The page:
You’ve struck gold
Alpaca wool is one of South America’s most precious treasures. Known for its soft texture and durability, it is one of the finest naturally derived fibres. Alpaca wool is warmer, lighter and stronger than sheep’s wool, rarer and more durable than cashmere. It has excellent thermal qualities that make it an ideal material for outerwear in cold climates, and it’s not rough or irritating to the skin. If you’ve ever worn an alpaca wool coat, I’m sure you agree.
Alpacas have a deep-rooted South American history, they have been a valuable resource and a source of pride since the time of the Incas. Alpacas were so precious to the Incas that they were treated as domestic animals and hunting them was forbidden; their wool was worth more than gold, and the finest quality was worn only by royalty.
Alpacas, despite their fuzzy faces, and sweet nature have inhabited a remote, unforgiving area, for over three million years. They are mostly found in the highlands at altitudes between 3,000 and 4,000 meters (over 13,000 ft), where temperatures can fall to 20 degrees below zero. Living in high altitudes and in drastic temperatures contribute to their wool’s resistance to damaging natural elements. An alpaca wool coat can endure cold frigid temperatures, repels rain and can acclimate to warmer temperatures.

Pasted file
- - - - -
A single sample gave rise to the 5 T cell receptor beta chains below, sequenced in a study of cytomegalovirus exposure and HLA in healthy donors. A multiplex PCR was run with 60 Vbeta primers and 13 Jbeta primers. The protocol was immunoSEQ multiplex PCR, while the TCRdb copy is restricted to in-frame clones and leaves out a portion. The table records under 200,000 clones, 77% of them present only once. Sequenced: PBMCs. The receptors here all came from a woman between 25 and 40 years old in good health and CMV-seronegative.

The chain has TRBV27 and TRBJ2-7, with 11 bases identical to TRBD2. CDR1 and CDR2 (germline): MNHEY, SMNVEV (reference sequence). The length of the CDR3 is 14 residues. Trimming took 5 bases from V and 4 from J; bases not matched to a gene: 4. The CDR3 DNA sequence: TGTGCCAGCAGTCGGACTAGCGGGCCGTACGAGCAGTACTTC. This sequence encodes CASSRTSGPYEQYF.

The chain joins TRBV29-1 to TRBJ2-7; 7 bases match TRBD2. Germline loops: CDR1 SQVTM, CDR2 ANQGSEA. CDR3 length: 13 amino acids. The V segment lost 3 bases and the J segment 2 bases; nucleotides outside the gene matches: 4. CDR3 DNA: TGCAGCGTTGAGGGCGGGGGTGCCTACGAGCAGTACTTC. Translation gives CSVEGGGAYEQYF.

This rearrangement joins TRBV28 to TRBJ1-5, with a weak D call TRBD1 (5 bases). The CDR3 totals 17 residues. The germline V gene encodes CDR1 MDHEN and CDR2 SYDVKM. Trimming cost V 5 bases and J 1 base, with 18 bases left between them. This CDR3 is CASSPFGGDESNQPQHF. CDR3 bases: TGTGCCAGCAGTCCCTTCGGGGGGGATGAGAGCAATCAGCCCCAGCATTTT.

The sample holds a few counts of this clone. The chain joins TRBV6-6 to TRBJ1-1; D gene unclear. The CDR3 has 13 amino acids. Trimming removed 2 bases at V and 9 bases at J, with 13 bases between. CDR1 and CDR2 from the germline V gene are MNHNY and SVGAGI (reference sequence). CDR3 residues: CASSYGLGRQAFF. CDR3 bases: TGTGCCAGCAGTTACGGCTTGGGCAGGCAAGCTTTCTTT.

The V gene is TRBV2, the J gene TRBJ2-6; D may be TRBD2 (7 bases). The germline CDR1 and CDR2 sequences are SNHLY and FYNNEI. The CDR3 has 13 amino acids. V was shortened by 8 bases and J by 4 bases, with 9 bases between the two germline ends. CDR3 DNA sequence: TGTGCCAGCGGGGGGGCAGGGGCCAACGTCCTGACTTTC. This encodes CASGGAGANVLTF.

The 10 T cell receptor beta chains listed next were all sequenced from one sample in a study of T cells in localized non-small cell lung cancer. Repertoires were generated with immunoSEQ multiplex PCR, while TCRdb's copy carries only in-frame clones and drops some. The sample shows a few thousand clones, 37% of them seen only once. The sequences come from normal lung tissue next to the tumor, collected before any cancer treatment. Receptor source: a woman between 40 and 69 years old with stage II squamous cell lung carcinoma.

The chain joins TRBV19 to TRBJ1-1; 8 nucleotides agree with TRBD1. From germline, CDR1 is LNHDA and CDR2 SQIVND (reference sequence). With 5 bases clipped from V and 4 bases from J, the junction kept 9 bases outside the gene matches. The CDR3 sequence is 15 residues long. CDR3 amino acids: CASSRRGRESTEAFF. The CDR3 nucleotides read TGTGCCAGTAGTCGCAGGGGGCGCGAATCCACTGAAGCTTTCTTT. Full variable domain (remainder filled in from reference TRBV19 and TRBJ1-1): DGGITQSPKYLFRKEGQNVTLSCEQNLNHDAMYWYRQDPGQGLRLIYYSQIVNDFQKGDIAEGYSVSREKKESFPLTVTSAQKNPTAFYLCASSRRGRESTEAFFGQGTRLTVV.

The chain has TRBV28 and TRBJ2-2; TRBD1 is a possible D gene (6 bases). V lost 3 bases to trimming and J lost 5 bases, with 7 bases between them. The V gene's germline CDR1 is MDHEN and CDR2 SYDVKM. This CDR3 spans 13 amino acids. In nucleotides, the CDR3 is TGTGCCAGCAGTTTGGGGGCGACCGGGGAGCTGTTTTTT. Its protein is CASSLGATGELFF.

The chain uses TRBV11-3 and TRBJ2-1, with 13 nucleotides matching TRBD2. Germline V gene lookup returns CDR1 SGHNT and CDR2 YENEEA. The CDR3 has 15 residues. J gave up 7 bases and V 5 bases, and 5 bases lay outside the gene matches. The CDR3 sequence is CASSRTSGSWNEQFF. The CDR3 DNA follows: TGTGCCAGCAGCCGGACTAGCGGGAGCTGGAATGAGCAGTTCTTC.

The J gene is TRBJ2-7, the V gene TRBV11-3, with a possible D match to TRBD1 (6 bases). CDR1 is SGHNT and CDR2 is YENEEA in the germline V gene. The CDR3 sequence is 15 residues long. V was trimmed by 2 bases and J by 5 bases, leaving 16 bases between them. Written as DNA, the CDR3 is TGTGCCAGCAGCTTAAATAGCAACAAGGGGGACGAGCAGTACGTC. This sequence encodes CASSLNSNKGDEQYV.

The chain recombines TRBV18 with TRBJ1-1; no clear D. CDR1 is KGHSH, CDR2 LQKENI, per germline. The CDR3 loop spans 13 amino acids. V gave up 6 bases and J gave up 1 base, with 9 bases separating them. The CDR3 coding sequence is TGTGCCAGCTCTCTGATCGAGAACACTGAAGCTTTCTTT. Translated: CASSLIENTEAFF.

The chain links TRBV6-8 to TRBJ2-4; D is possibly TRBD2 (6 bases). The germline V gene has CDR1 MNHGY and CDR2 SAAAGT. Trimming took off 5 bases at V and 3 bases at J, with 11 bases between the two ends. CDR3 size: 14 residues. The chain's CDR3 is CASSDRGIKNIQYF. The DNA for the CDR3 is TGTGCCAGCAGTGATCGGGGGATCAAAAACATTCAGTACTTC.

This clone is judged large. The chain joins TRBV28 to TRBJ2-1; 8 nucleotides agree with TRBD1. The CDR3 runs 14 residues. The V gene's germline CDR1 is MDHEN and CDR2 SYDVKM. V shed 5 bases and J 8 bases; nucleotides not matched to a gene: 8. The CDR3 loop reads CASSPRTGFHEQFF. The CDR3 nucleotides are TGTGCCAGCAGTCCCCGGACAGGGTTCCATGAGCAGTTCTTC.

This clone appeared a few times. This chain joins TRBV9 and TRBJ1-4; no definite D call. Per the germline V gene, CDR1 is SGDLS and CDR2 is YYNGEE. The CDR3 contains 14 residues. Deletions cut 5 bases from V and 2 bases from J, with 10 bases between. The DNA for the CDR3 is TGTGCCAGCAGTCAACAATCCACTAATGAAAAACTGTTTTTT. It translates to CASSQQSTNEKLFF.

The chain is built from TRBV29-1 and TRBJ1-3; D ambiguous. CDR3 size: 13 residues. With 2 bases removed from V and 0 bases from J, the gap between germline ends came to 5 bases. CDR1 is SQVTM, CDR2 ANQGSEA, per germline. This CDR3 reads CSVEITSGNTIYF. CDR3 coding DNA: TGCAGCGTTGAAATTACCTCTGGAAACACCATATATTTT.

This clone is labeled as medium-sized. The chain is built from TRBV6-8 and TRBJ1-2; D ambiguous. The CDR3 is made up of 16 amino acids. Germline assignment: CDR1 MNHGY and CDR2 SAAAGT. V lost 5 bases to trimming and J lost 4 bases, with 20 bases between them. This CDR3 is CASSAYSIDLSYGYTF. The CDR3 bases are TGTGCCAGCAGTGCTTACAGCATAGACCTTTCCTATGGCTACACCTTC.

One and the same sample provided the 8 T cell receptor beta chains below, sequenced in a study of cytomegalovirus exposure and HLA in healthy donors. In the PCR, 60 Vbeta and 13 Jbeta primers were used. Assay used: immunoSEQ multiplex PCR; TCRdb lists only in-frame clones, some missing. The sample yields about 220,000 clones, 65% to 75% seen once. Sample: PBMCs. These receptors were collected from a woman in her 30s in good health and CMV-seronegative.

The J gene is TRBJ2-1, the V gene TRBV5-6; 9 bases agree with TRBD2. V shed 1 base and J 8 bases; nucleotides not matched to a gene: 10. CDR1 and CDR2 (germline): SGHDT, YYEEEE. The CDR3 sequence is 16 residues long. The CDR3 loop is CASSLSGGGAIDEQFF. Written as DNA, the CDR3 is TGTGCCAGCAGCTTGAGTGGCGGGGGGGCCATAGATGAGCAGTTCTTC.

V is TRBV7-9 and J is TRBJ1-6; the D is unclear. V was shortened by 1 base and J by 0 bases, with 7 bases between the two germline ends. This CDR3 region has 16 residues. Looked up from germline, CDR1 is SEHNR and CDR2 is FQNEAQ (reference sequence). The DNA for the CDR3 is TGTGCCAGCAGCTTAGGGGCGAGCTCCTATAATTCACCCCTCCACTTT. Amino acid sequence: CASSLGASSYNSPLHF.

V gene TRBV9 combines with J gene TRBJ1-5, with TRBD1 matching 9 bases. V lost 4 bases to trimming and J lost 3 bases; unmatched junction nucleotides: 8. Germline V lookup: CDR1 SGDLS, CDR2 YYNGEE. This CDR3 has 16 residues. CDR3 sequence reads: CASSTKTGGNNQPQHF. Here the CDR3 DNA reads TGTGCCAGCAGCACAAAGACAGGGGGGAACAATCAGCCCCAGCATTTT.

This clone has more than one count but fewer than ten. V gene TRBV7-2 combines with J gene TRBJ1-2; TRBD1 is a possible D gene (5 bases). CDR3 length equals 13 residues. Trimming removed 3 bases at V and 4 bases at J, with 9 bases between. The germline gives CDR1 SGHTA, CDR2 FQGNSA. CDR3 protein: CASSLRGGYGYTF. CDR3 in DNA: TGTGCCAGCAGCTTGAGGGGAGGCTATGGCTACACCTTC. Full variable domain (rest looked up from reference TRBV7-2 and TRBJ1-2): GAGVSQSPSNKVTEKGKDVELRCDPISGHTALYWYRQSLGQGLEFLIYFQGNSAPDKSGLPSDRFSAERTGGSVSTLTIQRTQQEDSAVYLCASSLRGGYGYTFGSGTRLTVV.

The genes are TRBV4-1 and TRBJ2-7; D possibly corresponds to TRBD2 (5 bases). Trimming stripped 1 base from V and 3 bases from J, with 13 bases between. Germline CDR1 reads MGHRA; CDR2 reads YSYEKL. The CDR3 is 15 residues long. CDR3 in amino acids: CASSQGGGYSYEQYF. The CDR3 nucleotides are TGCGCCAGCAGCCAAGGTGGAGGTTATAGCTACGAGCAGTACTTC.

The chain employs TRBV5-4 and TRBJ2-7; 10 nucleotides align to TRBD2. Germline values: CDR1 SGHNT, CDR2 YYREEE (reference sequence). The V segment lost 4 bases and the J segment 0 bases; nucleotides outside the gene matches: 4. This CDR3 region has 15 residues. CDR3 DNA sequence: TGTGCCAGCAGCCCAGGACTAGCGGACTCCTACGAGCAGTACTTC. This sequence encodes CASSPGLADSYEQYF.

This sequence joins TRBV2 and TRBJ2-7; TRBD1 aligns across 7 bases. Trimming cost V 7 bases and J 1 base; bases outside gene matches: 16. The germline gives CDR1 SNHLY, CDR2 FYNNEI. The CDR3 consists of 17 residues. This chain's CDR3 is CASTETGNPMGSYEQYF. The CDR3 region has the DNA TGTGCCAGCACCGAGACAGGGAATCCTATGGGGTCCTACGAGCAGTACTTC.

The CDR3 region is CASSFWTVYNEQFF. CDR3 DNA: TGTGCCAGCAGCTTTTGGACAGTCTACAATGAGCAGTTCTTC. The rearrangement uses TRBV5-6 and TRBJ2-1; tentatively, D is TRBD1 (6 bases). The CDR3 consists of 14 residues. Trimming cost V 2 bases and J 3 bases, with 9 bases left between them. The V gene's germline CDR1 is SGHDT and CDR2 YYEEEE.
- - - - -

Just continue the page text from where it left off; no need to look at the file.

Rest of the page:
There are over four million Alpacas in Peru, making it the biggest producer of alpaca wool in the world. Not to worry, the adorable alpacas are not harmed in the process of garment production. Their coats are sheared in the summer months, similar to sheep. There are two tiers of alpaca wool; regular and baby alpaca. Baby alpaca is the crème de la crème of natural fibres. This wool only comes from the first three shearings of an alpaca’s coat, resulting in the softest, lightest, silkiest wool, so warm you’ll feel you’re cuddling with an alpaca!